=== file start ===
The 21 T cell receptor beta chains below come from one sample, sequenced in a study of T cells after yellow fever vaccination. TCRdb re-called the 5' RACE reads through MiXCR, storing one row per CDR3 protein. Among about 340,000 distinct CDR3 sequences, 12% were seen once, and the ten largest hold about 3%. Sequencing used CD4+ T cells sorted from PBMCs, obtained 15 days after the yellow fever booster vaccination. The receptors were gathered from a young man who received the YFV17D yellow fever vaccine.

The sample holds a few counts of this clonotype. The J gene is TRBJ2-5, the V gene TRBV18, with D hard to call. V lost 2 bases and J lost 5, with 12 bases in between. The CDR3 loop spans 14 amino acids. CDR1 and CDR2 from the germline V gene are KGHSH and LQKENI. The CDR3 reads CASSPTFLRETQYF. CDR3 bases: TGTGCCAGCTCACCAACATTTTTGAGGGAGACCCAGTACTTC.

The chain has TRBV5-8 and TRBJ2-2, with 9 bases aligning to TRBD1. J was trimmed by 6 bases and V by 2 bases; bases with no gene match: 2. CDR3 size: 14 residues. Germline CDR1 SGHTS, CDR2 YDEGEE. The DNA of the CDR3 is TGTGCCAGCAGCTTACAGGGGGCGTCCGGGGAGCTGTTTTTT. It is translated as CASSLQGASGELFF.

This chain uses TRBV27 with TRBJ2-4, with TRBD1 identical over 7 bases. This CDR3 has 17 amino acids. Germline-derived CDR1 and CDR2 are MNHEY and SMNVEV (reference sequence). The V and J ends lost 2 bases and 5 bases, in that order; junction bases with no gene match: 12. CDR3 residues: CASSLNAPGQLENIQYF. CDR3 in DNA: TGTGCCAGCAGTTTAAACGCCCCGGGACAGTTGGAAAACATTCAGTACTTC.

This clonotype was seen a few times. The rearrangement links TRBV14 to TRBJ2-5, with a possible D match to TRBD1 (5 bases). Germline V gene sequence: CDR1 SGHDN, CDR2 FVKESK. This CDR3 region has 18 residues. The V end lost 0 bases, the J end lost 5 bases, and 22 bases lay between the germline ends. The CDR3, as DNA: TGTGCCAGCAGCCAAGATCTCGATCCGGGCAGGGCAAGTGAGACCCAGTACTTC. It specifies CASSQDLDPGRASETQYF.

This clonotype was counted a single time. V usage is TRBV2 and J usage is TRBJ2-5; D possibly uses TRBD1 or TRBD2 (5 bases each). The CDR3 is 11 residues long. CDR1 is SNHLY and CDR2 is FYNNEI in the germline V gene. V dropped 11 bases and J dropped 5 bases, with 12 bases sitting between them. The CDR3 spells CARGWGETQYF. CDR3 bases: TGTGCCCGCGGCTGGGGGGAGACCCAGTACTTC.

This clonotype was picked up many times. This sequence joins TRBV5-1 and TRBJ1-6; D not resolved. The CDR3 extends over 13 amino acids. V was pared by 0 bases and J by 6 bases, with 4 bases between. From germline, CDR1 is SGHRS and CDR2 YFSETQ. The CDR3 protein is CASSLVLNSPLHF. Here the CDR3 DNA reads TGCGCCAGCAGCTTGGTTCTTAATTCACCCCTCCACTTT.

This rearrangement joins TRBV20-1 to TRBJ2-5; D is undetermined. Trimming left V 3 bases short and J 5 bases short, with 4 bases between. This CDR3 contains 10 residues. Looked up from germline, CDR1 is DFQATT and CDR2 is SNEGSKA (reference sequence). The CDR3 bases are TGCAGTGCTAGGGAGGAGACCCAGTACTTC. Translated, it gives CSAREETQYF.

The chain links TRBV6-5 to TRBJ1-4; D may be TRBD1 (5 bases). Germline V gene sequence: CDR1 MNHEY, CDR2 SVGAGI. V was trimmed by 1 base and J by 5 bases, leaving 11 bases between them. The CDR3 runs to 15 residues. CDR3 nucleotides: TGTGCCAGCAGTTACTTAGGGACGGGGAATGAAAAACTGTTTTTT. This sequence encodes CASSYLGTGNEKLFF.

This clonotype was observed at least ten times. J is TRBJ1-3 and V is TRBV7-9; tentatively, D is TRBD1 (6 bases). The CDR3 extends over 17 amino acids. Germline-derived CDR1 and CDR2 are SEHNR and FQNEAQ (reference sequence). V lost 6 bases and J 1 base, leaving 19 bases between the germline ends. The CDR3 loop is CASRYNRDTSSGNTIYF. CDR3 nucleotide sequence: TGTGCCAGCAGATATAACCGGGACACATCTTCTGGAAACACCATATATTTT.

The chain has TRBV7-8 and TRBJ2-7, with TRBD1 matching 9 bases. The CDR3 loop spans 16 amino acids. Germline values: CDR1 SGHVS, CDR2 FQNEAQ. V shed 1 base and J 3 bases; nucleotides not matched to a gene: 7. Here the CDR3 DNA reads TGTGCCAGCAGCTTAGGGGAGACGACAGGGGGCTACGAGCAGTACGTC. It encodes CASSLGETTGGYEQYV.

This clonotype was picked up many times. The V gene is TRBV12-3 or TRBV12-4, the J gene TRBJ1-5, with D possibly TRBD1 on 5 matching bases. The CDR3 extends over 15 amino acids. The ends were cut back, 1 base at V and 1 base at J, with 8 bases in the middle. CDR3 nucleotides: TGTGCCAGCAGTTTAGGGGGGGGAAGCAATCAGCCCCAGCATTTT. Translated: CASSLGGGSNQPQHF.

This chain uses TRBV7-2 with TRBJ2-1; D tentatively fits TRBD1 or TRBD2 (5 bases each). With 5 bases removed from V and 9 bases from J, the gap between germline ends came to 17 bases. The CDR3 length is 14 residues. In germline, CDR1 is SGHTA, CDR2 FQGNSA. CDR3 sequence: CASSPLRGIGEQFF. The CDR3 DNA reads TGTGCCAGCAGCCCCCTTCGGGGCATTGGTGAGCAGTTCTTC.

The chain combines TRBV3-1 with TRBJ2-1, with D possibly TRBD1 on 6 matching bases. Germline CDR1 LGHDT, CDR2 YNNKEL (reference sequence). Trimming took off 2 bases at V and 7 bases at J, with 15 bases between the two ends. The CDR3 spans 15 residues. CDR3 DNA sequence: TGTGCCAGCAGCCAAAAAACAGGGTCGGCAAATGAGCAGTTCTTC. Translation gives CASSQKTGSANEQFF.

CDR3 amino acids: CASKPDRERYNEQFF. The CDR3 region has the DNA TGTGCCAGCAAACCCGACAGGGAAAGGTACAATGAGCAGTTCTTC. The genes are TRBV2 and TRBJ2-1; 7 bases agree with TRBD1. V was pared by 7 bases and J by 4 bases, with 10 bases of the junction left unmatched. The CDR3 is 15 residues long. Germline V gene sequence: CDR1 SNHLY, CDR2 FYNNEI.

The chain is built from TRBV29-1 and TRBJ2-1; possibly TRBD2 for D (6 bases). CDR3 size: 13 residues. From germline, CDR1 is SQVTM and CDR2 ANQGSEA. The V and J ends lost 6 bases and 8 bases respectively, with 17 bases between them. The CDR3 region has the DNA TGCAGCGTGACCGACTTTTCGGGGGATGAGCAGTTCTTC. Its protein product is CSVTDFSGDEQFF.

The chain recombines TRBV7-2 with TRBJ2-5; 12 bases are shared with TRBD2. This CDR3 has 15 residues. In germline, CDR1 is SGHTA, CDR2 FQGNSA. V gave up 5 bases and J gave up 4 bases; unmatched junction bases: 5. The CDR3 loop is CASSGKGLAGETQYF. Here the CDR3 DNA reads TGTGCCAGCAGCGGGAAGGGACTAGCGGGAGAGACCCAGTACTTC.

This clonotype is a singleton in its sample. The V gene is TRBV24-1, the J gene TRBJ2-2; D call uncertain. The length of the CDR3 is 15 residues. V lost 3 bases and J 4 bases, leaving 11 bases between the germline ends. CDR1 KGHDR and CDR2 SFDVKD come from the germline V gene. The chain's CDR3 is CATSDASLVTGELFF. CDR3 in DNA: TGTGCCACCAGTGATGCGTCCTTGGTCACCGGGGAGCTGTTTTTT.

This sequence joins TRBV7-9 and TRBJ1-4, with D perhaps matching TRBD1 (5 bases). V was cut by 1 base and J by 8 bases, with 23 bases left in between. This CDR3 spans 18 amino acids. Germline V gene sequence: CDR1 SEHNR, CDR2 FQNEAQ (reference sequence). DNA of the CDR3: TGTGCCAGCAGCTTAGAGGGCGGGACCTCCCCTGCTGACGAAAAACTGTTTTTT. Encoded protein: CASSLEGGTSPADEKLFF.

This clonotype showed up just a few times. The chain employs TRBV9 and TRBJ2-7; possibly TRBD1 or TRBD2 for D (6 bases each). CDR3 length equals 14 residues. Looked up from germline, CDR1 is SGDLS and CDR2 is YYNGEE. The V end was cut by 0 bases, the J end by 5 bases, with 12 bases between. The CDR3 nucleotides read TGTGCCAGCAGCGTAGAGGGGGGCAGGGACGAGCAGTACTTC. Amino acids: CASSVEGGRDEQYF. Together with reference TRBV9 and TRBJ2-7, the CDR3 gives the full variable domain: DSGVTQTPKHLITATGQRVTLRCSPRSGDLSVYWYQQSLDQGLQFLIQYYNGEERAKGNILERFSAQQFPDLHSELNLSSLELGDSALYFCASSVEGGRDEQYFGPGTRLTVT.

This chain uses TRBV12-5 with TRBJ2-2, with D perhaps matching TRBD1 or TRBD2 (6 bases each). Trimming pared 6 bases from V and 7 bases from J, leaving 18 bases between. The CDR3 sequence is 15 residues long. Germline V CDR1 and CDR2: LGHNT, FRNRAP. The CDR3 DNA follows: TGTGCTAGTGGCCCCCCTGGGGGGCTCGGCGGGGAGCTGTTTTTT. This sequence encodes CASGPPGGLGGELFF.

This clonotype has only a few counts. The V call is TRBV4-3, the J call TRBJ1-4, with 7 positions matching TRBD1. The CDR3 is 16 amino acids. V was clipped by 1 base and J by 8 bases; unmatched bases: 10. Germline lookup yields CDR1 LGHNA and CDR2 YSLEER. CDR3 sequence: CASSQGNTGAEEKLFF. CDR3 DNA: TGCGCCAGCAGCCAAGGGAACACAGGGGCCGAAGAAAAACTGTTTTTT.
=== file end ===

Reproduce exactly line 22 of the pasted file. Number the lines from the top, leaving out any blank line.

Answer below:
This clonotype has only a few counts. The V call is TRBV4-3, the J call TRBJ1-4, with 7 positions matching TRBD1. The CDR3 is 16 amino acids. V was clipped by 1 base and J by 8 bases; unmatched bases: 10. Germline lookup yields CDR1 LGHNA and CDR2 YSLEER. CDR3 sequence: CASSQGNTGAEEKLFF. CDR3 DNA: TGCGCCAGCAGCCAAGGGAACACAGGGGCCGAAGAAAAACTGTTTTTT.